Posted by:

Lee McIntyre
21 Aug 2013

Hi, Bob,

With regard to your observation, "Google has added a secondary definition to the word, 'literally.' It now means, 'figuratively.'"

Sadly, it's not just Google, and it's not new. My literal (read that: "real, in the flesh, actual, not figurative") Merriam-Webster's Collegiate Dictionary, Eleventh Edition," hard cover, thank you, published in 2009, offers this secondary definition of literally: "in effect; virtually." It cites usage by Norman Cousins: "... will literally turn the world upside down to combat cruelty."


Well, ... my dictionary takes about eight pages to explain the role and function of the dictionary. One key point is that dictionary editors do not arbitrarily report how a word is supposed to be used. Rather they report, based on vigorous research, how a word IS used, by literate and notable writers and speakers (Norman Cousins, for example).

Therefore, the meanings in a dictionary change over time, as new uses for a word find their way into mainstream conversation and writing.

That's how it happens. Literally. ;-)

Here's a good example (I'm going to disguise a particular word, to avoid being politically incorrect): Your first name, Bob, spelled with TWO of the same vowel, not one, was used by earlier generations to mean a "simpleton, an awkward person." But to most modern Americans, the word is a (vulgar) reference to a portion of the female anatomy. Or two portions, literally.


Posted by:

Kimber Olli
21 Aug 2013

There is no "Michigan University", well at least one that is supported with tax dollars.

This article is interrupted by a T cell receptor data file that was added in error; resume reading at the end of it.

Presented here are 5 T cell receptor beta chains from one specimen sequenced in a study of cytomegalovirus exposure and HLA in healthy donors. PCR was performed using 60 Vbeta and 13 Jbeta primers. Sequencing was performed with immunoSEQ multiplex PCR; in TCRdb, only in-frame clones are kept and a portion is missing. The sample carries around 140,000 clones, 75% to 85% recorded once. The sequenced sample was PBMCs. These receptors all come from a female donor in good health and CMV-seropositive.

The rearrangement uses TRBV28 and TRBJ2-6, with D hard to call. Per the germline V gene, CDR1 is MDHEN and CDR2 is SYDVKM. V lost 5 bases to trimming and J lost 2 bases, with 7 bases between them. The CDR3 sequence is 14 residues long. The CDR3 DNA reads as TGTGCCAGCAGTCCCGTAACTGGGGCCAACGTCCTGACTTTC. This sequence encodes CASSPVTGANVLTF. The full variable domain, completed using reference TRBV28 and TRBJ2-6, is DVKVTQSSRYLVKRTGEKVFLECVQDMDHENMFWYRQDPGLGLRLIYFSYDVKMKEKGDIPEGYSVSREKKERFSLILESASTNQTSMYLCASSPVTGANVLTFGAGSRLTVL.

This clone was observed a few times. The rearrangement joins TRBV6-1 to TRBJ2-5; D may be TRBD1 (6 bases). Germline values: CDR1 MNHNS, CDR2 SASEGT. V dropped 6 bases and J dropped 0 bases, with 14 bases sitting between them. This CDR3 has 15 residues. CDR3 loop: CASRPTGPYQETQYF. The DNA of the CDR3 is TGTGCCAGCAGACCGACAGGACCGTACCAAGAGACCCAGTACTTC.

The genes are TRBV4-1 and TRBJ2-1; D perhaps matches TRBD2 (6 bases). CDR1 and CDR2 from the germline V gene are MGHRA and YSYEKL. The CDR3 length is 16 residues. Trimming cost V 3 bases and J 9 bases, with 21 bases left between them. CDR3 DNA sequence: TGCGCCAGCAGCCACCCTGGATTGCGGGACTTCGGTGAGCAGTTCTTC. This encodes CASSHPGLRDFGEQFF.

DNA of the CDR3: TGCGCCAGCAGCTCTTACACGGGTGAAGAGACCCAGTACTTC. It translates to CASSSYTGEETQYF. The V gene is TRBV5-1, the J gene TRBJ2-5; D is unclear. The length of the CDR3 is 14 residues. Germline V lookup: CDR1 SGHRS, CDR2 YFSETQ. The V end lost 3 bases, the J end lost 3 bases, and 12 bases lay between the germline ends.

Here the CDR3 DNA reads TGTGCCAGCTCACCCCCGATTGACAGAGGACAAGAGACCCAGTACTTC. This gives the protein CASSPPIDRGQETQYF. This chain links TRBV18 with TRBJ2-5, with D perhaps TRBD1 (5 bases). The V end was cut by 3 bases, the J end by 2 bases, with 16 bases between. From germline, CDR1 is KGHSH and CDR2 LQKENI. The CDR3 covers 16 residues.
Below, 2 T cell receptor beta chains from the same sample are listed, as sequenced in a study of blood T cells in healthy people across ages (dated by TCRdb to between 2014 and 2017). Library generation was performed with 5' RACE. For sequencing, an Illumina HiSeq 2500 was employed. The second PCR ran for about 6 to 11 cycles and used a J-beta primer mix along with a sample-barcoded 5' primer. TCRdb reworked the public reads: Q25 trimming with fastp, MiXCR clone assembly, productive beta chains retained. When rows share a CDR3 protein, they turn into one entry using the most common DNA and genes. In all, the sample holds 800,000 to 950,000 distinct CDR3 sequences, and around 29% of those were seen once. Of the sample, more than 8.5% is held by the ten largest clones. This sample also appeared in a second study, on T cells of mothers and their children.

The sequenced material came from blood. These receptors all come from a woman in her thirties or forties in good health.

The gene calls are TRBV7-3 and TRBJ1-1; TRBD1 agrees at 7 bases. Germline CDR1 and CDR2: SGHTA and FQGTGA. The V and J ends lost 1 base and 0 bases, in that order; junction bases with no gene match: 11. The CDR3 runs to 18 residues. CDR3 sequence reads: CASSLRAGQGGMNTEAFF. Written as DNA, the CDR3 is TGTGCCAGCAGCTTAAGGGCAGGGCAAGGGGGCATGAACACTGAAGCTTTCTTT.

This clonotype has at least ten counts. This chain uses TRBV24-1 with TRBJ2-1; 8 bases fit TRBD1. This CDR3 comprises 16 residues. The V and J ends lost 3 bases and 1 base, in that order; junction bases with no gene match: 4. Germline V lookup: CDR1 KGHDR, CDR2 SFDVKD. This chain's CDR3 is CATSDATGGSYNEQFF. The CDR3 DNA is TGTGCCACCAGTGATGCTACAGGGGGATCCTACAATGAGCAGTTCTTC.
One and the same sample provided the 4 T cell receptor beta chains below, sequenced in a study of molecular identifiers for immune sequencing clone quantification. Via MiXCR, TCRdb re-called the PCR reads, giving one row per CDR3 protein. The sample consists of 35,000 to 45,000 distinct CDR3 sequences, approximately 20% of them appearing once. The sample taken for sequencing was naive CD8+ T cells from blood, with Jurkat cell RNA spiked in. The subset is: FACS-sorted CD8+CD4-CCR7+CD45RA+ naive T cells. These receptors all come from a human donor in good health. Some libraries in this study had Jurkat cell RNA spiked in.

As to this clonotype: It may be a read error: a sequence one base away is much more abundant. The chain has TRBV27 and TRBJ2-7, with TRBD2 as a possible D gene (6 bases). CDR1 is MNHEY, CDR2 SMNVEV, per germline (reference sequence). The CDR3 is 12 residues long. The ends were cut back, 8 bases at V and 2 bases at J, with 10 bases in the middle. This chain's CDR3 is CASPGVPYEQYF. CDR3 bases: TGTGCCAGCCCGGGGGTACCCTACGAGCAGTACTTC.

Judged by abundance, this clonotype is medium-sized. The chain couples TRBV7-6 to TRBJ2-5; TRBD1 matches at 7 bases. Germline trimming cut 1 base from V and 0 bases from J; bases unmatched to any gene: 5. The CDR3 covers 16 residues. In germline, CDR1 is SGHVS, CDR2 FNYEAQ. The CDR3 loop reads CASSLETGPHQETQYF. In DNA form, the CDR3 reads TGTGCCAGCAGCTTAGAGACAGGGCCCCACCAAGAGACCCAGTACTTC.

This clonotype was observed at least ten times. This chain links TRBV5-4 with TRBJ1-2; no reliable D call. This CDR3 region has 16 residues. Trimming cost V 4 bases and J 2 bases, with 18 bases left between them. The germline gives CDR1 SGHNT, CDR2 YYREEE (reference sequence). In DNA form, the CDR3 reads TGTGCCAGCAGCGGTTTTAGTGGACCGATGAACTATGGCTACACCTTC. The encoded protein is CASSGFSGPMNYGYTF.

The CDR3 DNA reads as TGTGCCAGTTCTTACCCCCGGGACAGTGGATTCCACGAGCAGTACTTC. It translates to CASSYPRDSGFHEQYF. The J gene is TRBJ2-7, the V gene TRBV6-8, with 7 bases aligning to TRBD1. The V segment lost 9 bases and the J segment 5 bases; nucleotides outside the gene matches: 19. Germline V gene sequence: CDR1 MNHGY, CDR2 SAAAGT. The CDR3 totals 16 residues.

Posted by:

21 Aug 2013

Maybe literally meaning figuratively is a typo or misprint. Google isn't that stupid, are they?

Posted by:

21 Aug 2013

Will the Face Book payment system overcharge users 30% like their IPO did earlier this year? Heck, the price of the item purchased will eventually catch up with the FB price charged via inflation.

Posted by:

Jon Stubbs
21 Aug 2013

While Lee's comment is essentially correct. It is important to keep in mind that English is an international language and that word meanings can vary by country or region. In this instance, the word under discussion is not as common in other English speaking countries.

The example of Bob is interesting in that typical meanings in countries outside of the US differ from what Merriam-Webster cites. Then, that's just one more example of English in all its versions.

Bill Bryson's book "Mother Tongue" is probably the most interesting and generally accurate non-academic work on English I've found. He can give a real "feel" for what Lee is saying.

All in all, English is "top dog" as far as languages go. It may be that its flexibility is what makes it so heavily used. Too, there is no official body that approves or disapproves new words and/or meanings - unlike many other languages, we the people make the changes. This won't be the first time a word's meaning has changed to the opposite.

Posted by:

Richard Dengrove
21 Aug 2013

When I heard that literaally was used to mean figuratively, I was literally eaten by mosquitoes.

Posted by:

Lee McIntyre
23 Aug 2013

Grateful thanks to you, Jon Stubbs, for your insightful remarks. I hadn't considered the international ubiquity ("Look that up in your Funk & Wagnalls," to borrow a phrase from the 1960's TV hit comedy series, "Laugh In") of English.

I also appreciate your reference to "Mother Tongue." It is indeed a delightful book. Author Bryson even had the audacity to use the word I was afraid to use when he wrote, "English is full of booby traps." Bravo. Literally.

Posted by:

Mac the Knife
23 Aug 2013

Richard wrote, "When I heard that literaally was used to mean figuratively, I was literally eaten by mosquitoes."

Hopefully, poor Richard was literally eaten by figurative mosquitoes.

Ouch. That bites.